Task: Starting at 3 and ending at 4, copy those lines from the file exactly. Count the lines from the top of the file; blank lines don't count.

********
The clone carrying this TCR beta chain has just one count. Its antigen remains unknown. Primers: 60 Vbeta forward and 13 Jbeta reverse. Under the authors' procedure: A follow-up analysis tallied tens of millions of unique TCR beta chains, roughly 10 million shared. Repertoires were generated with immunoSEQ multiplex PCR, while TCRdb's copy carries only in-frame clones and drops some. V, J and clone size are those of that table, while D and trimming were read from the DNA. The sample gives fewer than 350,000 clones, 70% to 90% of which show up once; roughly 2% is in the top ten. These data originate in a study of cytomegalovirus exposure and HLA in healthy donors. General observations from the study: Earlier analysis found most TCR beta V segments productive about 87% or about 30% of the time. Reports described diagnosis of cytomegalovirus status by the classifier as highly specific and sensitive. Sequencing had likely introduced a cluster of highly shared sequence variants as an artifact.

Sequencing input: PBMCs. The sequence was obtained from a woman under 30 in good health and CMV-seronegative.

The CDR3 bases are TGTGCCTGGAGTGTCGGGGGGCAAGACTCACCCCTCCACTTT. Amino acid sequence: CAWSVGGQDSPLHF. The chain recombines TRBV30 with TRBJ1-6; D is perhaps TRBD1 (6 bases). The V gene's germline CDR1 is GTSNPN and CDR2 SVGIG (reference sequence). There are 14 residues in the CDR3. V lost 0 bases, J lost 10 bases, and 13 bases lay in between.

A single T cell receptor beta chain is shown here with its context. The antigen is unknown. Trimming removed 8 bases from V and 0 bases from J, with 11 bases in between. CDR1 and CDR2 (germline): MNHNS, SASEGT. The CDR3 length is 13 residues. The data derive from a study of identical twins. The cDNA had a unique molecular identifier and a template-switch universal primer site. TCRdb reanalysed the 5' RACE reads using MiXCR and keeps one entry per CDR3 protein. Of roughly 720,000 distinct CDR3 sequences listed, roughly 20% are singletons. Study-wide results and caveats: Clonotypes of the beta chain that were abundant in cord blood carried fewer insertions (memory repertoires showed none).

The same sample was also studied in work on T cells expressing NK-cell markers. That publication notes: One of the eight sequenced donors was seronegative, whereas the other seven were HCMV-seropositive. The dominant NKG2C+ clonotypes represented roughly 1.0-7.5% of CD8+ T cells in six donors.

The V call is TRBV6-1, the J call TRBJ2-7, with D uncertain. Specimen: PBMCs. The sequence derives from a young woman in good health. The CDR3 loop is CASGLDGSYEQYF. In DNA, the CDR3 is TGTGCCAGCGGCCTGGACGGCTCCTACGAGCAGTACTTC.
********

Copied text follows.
The CDR3 bases are TGTGCCTGGAGTGTCGGGGGGCAAGACTCACCCCTCCACTTT. Amino acid sequence: CAWSVGGQDSPLHF. The chain recombines TRBV30 with TRBJ1-6; D is perhaps TRBD1 (6 bases). The V gene's germline CDR1 is GTSNPN and CDR2 SVGIG (reference sequence). There are 14 residues in the CDR3. V lost 0 bases, J lost 10 bases, and 13 bases lay in between.

A single T cell receptor beta chain is shown here with its context. The antigen is unknown. Trimming removed 8 bases from V and 0 bases from J, with 11 bases in between. CDR1 and CDR2 (germline): MNHNS, SASEGT. The CDR3 length is 13 residues. The data derive from a study of identical twins. The cDNA had a unique molecular identifier and a template-switch universal primer site. TCRdb reanalysed the 5' RACE reads using MiXCR and keeps one entry per CDR3 protein. Of roughly 720,000 distinct CDR3 sequences listed, roughly 20% are singletons. Study-wide results and caveats: Clonotypes of the beta chain that were abundant in cord blood carried fewer insertions (memory repertoires showed none).